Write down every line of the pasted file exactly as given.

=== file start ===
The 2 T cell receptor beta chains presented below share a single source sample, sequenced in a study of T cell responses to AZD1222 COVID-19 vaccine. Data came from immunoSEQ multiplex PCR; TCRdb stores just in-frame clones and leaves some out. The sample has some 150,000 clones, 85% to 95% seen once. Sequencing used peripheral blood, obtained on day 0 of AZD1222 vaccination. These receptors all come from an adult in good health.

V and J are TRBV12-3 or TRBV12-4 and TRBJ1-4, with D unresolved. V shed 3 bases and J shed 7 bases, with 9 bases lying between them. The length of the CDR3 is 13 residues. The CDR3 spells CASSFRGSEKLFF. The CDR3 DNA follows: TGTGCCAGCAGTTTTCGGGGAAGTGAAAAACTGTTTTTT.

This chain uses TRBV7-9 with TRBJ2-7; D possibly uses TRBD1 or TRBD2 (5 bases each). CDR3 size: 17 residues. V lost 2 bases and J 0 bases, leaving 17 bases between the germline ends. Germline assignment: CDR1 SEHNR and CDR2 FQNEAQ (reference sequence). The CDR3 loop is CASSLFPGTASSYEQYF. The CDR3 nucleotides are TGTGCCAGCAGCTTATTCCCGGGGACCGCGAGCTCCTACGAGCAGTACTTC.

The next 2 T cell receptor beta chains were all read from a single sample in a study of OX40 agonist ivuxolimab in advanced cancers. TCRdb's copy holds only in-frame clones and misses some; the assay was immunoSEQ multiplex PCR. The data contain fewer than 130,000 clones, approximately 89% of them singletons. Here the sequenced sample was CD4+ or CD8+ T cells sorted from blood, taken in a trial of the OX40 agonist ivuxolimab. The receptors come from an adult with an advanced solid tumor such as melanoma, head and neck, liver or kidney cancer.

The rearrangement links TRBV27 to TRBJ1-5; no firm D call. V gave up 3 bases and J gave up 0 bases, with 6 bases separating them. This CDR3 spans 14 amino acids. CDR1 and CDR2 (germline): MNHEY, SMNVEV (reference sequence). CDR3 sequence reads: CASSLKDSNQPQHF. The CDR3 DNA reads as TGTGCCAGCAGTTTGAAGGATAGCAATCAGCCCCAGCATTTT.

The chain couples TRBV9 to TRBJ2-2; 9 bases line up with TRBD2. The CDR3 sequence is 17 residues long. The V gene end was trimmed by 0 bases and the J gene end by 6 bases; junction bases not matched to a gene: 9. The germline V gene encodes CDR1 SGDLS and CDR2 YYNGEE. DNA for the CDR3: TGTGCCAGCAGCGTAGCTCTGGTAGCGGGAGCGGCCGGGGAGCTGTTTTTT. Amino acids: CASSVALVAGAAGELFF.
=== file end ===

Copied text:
The 2 T cell receptor beta chains presented below share a single source sample, sequenced in a study of T cell responses to AZD1222 COVID-19 vaccine. Data came from immunoSEQ multiplex PCR; TCRdb stores just in-frame clones and leaves some out. The sample has some 150,000 clones, 85% to 95% seen once. Sequencing used peripheral blood, obtained on day 0 of AZD1222 vaccination. These receptors all come from an adult in good health.

V and J are TRBV12-3 or TRBV12-4 and TRBJ1-4, with D unresolved. V shed 3 bases and J shed 7 bases, with 9 bases lying between them. The length of the CDR3 is 13 residues. The CDR3 spells CASSFRGSEKLFF. The CDR3 DNA follows: TGTGCCAGCAGTTTTCGGGGAAGTGAAAAACTGTTTTTT.

This chain uses TRBV7-9 with TRBJ2-7; D possibly uses TRBD1 or TRBD2 (5 bases each). CDR3 size: 17 residues. V lost 2 bases and J 0 bases, leaving 17 bases between the germline ends. Germline assignment: CDR1 SEHNR and CDR2 FQNEAQ (reference sequence). The CDR3 loop is CASSLFPGTASSYEQYF. The CDR3 nucleotides are TGTGCCAGCAGCTTATTCCCGGGGACCGCGAGCTCCTACGAGCAGTACTTC.

The next 2 T cell receptor beta chains were all read from a single sample in a study of OX40 agonist ivuxolimab in advanced cancers. TCRdb's copy holds only in-frame clones and misses some; the assay was immunoSEQ multiplex PCR. The data contain fewer than 130,000 clones, approximately 89% of them singletons. Here the sequenced sample was CD4+ or CD8+ T cells sorted from blood, taken in a trial of the OX40 agonist ivuxolimab. The receptors come from an adult with an advanced solid tumor such as melanoma, head and neck, liver or kidney cancer.

The rearrangement links TRBV27 to TRBJ1-5; no firm D call. V gave up 3 bases and J gave up 0 bases, with 6 bases separating them. This CDR3 spans 14 amino acids. CDR1 and CDR2 (germline): MNHEY, SMNVEV (reference sequence). CDR3 sequence reads: CASSLKDSNQPQHF. The CDR3 DNA reads as TGTGCCAGCAGTTTGAAGGATAGCAATCAGCCCCAGCATTTT.

The chain couples TRBV9 to TRBJ2-2; 9 bases line up with TRBD2. The CDR3 sequence is 17 residues long. The V gene end was trimmed by 0 bases and the J gene end by 6 bases; junction bases not matched to a gene: 9. The germline V gene encodes CDR1 SGDLS and CDR2 YYNGEE. DNA for the CDR3: TGTGCCAGCAGCGTAGCTCTGGTAGCGGGAGCGGCCGGGGAGCTGTTTTTT. Amino acids: CASSVALVAGAAGELFF.